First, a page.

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Radio frequency interference (RFI) - Interference caused by electromagnetic radiation at radio frequencies to sensitive electronic circuitry. RFI may originate from radio control equipment, stepper motor controls, CRTs, computers, walkie-talkies, public service communications, commercial broadcast stations, or a variety of other sources. RFI occurs most often at a specific frequency or within a specific range of frequencies. As a result, one electronic instrument may be radically affected by the presence of RF interference, while another similar instrument in the same area may appear completely immune.
Range - See Sensing range
Rate sensor - Timing logic in which overspeed or underspeed conditions are sensed by a circuit that continuously monitors and calculates the time between input signals, and compares that time with a preset reference.
Ratings Agencies Various industrialized countries have established industry groups who create guidelines and standards for machinery and components. These working groups aim to set product design standards in an effort to protect human life and capital equipment investment by defining product tests. System and methods for analyzing and classifying environments (factories, plants, and other production facilities etc.) for dangerous situations (i.e. explosive gas atmospheres) and the application of products and components to facilitate the proper selection and installation for safety reasons. See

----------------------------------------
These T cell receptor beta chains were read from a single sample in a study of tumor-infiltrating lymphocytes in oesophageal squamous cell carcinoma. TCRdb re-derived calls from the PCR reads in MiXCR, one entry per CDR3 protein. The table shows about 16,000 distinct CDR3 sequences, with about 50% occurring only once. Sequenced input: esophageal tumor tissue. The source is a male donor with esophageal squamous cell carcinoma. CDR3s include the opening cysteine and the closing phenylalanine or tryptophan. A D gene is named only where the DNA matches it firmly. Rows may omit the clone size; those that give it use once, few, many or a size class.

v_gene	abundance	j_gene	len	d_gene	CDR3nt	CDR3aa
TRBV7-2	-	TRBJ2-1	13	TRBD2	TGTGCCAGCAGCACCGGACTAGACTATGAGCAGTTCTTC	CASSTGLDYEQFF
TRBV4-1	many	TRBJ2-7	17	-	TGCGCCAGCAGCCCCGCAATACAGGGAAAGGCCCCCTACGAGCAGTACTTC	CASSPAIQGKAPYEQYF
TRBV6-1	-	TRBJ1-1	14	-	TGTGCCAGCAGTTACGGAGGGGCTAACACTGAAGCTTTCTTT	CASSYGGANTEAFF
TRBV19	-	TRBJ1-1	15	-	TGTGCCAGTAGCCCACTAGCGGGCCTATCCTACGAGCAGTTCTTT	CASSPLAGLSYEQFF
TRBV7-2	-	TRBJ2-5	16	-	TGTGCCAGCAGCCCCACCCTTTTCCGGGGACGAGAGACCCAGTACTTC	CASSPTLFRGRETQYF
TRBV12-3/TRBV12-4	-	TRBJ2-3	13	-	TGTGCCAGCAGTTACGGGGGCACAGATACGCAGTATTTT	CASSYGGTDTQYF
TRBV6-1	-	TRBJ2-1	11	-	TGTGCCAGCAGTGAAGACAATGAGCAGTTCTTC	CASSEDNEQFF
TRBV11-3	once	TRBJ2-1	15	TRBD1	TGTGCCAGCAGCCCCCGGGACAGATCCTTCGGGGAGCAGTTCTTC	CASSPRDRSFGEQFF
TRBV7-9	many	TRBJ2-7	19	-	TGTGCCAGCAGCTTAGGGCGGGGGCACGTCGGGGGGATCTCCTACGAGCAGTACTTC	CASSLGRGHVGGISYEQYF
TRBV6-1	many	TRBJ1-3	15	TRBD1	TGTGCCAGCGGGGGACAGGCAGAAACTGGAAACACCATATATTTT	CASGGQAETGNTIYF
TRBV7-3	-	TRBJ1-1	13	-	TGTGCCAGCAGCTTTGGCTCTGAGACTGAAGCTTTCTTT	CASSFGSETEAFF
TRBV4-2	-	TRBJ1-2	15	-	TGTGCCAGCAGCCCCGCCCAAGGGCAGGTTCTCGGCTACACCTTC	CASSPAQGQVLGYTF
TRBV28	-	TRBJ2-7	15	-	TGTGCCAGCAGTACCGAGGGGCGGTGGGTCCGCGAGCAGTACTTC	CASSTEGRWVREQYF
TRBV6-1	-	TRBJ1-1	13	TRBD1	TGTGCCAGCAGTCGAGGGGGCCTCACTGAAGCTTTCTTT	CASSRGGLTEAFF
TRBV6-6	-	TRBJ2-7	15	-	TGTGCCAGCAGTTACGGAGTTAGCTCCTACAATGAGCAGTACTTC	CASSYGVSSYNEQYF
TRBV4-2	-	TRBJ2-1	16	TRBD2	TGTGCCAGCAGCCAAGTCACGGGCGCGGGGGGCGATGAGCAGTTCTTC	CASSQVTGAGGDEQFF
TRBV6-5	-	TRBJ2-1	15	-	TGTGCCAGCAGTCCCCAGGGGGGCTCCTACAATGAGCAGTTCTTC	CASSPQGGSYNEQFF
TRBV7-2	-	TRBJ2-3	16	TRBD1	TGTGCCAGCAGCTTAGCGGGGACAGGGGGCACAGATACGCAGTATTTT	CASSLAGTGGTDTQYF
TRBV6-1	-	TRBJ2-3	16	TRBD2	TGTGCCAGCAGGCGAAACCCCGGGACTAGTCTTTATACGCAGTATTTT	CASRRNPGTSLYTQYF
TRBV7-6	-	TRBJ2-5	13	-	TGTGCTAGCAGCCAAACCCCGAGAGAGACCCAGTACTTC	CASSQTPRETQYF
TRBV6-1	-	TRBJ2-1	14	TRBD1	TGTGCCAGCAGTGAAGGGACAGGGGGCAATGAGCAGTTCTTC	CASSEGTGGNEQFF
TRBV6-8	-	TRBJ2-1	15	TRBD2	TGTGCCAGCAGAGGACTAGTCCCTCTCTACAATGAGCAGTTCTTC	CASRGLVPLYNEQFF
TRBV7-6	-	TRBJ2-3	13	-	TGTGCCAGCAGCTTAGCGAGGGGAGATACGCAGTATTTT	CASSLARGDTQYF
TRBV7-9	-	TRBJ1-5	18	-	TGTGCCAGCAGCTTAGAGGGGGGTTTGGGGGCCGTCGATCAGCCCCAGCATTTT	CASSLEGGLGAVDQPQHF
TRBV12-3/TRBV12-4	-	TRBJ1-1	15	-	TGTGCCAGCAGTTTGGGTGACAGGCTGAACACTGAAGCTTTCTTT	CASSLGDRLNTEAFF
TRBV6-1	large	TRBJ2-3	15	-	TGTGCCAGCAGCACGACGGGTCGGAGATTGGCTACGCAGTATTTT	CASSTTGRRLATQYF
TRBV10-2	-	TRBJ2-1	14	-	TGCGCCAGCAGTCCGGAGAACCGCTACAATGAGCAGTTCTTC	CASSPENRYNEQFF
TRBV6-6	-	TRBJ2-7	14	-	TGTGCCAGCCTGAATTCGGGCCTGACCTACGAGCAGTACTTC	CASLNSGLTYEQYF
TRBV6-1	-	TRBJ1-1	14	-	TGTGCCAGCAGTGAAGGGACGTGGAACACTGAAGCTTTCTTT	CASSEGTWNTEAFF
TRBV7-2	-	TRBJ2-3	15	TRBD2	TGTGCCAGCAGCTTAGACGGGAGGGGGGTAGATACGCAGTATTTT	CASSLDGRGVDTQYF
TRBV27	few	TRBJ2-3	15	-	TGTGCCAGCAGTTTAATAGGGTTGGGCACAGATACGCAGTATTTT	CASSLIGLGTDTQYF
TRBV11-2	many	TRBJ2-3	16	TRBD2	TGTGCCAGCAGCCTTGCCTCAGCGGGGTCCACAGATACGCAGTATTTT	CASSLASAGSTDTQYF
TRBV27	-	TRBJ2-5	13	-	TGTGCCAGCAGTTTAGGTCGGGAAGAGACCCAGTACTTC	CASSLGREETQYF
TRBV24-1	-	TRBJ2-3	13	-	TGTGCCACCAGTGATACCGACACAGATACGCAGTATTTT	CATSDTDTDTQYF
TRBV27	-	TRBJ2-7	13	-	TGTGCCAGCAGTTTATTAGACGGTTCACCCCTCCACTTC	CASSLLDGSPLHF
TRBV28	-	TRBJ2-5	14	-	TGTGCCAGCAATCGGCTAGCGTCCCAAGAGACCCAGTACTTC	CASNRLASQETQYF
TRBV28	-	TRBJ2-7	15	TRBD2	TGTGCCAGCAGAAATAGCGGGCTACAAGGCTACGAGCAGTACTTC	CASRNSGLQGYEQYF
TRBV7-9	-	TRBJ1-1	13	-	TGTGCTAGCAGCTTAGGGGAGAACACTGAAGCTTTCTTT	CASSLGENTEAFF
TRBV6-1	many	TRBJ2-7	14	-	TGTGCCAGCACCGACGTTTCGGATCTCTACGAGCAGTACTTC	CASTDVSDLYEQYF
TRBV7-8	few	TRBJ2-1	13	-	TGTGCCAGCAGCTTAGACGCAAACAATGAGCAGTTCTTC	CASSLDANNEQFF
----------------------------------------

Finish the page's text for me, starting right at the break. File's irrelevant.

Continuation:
Receiver - An electronic component, sensitive to light intensity or ultrasonic waves, that is combined with associated circuitry and output devices.
Rectifier - A device that converts alternating current into direct current. red light Visible light in the red range between 600 and 780nm. Red LEDs emit in the red-light range with a wavelength of 630 to 690nm.
Reference axis - A perpendicular axis passing through the center of the sensor face.
Reflection - The return of light striking the boundary between two media. Regular or specular reflection is reflection in which the light is returned in only one direction. If it is scattered in a number of directions, the reflection is called “diffuse.”
Reflectivity (relative) - An efficiency measurement of any material surface as a reflector of light, as compared to a Kodak white test card that is arbitrarily rated at 90% reflectivity. Relative reflectivity is of great importance in photoelectric diffuse modes where the more reflective an object is, the easier it is to sense.
Reflector - See Retro-reflector
Reflex - See Retro-reflective mode
Refraction - The “bending” of light rays as they pass through the boundary from a medium having one refractive index into a medium with a different refractive index. For example, as from air into water or from air into glass or plastic.
Registration mark - Typically a contrasting mark, printed on packaging material. This mark is used as the cutoff reference point in wrapping, bagging, and crimping applications.